As property developers swallow buildings, people are concerned about the future of the city's indie heartland
Last week the council rejected an application from Salboy - Betfred boss Fred Done's development company - to build a new aparthotel in Northern Quarter, following their refusal to amend the building's design. While concerns mainly centred on the building’s height in relation to its neighbours, it became a metaphor for the area's wider direction.
A surge in property investment in the area has raised concerns about the future of the city's indie heartland. Other controversies include the ‘dull cladded grey and orange’ extension of 89-95 Oldham Street (currently occupied by Rockers/Teatime Collective and Retro Rehab) to form additional living space, while the removal of David Kemp’s iconic Tib Street Horn sculpture to make way for 183 new apartments - again by Salboy and Factory Estates - provoked such outrage, it is now being reinstalled over the entrance of Afflecks.
Some are accusing the council of negligence, allowing heritage buildings to crumble beyond repair, only to be snapped up by developers and demolished. This despite NQ being a so-called ‘conservation area.’
A former textile warehouse behind Bem Brasil restaurant on Lever Street, bought by developers Hollyloch in October, looks likely to be levelled with plans by SixTwo Architects to build a new block of flats, while a row of crumbling part-Georgian shops on Thomas Street is making way for new 'artisan dwellings' and penthouses - without so much as a public consultation.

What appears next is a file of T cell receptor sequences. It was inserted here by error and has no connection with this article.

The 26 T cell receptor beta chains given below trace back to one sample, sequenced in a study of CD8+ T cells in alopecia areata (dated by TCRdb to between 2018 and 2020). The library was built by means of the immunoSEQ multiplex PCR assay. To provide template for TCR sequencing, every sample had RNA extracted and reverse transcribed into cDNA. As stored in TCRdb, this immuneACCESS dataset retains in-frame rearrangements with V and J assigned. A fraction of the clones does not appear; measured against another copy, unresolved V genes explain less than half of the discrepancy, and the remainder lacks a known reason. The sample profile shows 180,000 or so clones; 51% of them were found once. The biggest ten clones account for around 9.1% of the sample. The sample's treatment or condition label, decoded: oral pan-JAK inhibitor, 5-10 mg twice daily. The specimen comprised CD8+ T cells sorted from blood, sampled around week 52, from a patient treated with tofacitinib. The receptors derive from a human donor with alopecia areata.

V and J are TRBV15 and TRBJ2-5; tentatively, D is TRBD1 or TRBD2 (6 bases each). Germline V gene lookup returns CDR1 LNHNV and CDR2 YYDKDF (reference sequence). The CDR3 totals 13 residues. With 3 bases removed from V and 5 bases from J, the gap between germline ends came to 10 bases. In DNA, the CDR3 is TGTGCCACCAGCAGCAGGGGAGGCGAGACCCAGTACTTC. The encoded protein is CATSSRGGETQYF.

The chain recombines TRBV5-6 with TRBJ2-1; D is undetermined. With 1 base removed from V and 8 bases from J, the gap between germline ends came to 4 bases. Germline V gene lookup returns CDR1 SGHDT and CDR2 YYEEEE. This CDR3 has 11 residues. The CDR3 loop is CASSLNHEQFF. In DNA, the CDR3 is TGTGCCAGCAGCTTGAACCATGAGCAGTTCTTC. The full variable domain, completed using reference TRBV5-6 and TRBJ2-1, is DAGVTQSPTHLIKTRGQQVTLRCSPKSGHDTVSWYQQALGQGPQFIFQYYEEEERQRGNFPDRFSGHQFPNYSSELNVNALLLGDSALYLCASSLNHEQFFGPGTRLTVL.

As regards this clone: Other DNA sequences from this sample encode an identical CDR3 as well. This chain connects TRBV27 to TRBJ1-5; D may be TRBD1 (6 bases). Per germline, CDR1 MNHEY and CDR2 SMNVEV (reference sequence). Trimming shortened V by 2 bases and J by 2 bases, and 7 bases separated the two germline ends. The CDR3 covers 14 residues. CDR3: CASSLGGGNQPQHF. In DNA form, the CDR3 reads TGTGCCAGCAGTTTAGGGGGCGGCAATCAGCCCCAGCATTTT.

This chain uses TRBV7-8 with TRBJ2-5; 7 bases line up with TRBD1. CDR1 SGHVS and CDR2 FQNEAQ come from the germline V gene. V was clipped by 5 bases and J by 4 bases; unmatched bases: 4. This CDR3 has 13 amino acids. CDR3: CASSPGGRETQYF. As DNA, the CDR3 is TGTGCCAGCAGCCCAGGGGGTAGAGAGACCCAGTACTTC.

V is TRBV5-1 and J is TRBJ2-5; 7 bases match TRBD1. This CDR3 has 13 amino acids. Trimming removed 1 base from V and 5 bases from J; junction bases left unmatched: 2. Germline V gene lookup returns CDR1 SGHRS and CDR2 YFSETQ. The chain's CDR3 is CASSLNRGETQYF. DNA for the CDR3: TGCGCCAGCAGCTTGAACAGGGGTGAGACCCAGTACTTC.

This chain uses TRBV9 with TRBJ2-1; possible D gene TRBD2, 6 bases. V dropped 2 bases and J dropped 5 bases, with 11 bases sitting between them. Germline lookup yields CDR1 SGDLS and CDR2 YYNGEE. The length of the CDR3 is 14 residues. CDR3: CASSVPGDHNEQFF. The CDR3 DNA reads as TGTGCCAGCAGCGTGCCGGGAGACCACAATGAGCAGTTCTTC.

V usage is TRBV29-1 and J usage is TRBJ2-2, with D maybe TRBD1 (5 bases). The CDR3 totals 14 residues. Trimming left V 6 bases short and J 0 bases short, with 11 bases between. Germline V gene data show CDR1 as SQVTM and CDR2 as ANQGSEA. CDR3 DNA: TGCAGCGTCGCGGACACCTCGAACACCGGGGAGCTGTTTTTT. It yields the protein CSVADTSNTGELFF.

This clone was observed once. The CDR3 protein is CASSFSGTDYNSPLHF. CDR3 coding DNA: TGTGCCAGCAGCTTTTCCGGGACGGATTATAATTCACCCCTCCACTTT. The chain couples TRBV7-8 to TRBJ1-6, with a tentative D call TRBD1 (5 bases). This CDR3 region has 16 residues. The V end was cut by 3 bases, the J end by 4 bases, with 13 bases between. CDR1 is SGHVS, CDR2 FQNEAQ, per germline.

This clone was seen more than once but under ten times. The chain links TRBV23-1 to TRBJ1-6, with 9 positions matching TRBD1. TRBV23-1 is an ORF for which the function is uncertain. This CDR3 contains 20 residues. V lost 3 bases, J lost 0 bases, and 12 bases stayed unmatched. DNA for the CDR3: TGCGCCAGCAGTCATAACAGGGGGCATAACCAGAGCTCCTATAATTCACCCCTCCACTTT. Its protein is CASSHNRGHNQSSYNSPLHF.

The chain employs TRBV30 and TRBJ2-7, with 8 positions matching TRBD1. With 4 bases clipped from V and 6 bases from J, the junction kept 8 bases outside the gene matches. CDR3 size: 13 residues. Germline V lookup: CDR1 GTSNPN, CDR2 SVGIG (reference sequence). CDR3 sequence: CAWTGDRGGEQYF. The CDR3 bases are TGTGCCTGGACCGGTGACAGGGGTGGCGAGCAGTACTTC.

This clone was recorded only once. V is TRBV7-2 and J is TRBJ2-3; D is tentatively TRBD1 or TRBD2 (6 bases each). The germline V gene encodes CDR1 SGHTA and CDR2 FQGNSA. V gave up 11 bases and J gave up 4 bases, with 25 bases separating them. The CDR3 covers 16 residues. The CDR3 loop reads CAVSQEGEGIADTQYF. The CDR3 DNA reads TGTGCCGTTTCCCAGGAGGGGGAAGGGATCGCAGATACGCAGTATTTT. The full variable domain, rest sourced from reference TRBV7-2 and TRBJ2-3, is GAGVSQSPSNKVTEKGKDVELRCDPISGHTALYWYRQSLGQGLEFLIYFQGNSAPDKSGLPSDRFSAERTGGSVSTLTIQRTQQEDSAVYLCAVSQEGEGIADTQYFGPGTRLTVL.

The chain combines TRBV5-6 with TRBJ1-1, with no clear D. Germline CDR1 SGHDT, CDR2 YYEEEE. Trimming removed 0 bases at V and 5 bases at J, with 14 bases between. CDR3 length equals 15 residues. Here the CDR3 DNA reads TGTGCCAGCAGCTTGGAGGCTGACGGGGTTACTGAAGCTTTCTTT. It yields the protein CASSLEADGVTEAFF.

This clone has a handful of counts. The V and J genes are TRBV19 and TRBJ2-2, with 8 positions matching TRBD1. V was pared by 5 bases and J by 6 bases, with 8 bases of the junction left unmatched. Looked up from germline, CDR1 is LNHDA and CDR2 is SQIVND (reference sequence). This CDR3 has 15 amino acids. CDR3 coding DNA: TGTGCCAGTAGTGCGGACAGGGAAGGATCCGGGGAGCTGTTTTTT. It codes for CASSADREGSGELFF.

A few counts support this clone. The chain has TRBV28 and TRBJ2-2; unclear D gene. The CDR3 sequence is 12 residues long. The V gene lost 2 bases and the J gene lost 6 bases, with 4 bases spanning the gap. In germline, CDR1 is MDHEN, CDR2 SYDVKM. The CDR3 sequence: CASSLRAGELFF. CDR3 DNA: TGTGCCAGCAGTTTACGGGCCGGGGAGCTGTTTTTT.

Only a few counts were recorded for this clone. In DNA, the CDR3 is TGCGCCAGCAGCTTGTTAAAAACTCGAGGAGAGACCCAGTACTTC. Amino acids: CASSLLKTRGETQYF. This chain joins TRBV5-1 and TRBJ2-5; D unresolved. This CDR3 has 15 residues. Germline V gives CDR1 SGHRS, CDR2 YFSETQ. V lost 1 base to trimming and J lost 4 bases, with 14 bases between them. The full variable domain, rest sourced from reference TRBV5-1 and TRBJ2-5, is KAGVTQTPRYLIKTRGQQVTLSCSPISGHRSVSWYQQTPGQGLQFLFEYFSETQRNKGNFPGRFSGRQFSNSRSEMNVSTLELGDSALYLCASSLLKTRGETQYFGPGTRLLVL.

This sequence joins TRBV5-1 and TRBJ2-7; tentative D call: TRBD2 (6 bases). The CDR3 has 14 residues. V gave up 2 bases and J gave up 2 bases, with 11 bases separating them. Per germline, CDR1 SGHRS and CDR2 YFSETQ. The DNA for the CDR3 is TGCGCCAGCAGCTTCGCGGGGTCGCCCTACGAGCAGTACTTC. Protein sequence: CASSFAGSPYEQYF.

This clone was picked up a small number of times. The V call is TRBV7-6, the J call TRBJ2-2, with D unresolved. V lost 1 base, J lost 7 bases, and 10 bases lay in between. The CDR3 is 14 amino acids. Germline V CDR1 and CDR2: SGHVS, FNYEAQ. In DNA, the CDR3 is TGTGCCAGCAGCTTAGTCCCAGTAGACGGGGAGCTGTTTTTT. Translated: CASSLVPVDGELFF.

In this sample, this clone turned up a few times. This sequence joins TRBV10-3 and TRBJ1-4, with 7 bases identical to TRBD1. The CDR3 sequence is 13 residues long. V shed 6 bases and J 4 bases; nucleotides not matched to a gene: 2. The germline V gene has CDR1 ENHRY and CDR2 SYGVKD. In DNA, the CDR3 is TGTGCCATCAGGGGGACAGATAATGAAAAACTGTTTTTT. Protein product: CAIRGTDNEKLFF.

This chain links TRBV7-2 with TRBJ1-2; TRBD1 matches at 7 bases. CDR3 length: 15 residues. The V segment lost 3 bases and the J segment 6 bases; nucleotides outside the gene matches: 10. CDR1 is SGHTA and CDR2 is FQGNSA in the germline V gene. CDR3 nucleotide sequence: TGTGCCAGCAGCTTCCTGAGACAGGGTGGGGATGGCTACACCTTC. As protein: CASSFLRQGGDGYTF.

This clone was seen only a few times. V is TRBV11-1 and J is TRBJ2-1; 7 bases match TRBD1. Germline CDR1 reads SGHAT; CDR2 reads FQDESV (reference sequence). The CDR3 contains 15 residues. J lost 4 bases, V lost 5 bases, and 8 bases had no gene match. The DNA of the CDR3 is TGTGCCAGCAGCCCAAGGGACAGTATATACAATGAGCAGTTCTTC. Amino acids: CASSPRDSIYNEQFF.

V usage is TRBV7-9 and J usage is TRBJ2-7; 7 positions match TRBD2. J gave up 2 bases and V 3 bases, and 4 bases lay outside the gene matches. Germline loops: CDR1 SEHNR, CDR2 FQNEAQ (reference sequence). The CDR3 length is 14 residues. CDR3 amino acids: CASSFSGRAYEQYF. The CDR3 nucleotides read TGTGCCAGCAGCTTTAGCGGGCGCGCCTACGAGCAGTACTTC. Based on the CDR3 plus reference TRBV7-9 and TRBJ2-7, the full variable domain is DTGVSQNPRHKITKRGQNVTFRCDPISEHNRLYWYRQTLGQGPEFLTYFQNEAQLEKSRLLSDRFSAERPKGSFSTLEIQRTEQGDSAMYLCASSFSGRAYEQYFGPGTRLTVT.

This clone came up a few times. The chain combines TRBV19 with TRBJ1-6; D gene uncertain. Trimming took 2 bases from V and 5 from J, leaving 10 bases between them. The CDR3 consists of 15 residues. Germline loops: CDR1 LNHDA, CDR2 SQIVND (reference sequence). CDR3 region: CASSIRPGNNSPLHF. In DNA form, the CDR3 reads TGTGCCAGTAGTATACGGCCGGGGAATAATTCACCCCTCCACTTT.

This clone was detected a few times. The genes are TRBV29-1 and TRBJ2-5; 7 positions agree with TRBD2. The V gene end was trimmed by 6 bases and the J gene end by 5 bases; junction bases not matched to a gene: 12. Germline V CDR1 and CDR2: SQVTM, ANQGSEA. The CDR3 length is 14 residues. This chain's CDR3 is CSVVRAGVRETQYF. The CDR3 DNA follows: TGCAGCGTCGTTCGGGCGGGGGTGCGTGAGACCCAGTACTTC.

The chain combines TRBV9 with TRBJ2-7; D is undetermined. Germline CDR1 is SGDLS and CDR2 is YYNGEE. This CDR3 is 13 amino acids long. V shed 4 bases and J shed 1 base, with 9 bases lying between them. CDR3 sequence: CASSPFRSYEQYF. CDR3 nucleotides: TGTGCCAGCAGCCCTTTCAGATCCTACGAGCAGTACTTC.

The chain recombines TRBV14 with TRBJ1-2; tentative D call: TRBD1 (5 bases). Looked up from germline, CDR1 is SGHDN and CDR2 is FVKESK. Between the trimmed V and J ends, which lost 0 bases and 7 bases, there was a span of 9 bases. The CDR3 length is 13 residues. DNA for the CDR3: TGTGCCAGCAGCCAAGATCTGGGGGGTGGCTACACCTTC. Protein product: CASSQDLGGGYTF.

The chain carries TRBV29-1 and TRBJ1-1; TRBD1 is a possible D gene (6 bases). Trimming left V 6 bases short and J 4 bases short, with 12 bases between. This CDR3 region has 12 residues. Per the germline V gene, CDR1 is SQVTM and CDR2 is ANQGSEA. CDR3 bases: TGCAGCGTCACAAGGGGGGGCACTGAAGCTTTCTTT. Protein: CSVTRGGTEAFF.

A few doors down, popular chocolatiers Bonbon have had to vacate their five-year home on John Street, behind rice-and-three institution Al Faisal, ahead of another rumoured demolition and plans by owners Agecroft Investments to develop a new boutique hotel.
Luckily, Bonbon has now found another temporary home, on the corner of Oldham Street and Church Street (on the ground floor of the Bruntwood-owned Afflecks Palace), a space they are sharing with Manchester Tours.
It’s been a quick turnaround - they moved out of John Street on 30 December and opened the current location around three weeks later - but manager Sharon Drysdale has already stamped her signature aesthetic on the space; colourful Mexican Day of the Dead skulls pop against black walls, and the bigger location is arguably better than the teeny bolthole of yore.
"Rents have shot up since we first moved here"
The beany boutique is bustling when we pop in for a hot chocolate on a Saturday. But they face an uncertain future with an indefinite lease. So are the Bonbon team still keeping an eye out for potential NQ sites?
Drysdale shakes her head. “Rents have shot up since we first moved here. I don’t think we’d be able to afford it.”
It’s a shame that small businesses such as Bonbon, which give the Northern Quarter its charming indie character, are in danger of being priced out. And with the arrival of budget hotel chain easyHotel and the increasing encroachment of big hospitality business (Starbucks and TGI Fridays have both staged graffiti marketing campaigns on buildings in the area), many are worried that Bonbon and their ilk will find it increasingly difficult to survive amongst growing financial interest in the area.
So, is this bon voyage Northern Quarter and bonjour elsewhere for Bonbon chocolate boutique? Sadly, it feels inevitable.
Find Bonbon on the ground floor of Afflecks Palace on Oldham Street (open Wed-Sat 11am-6pm, Sunday 12-5pm).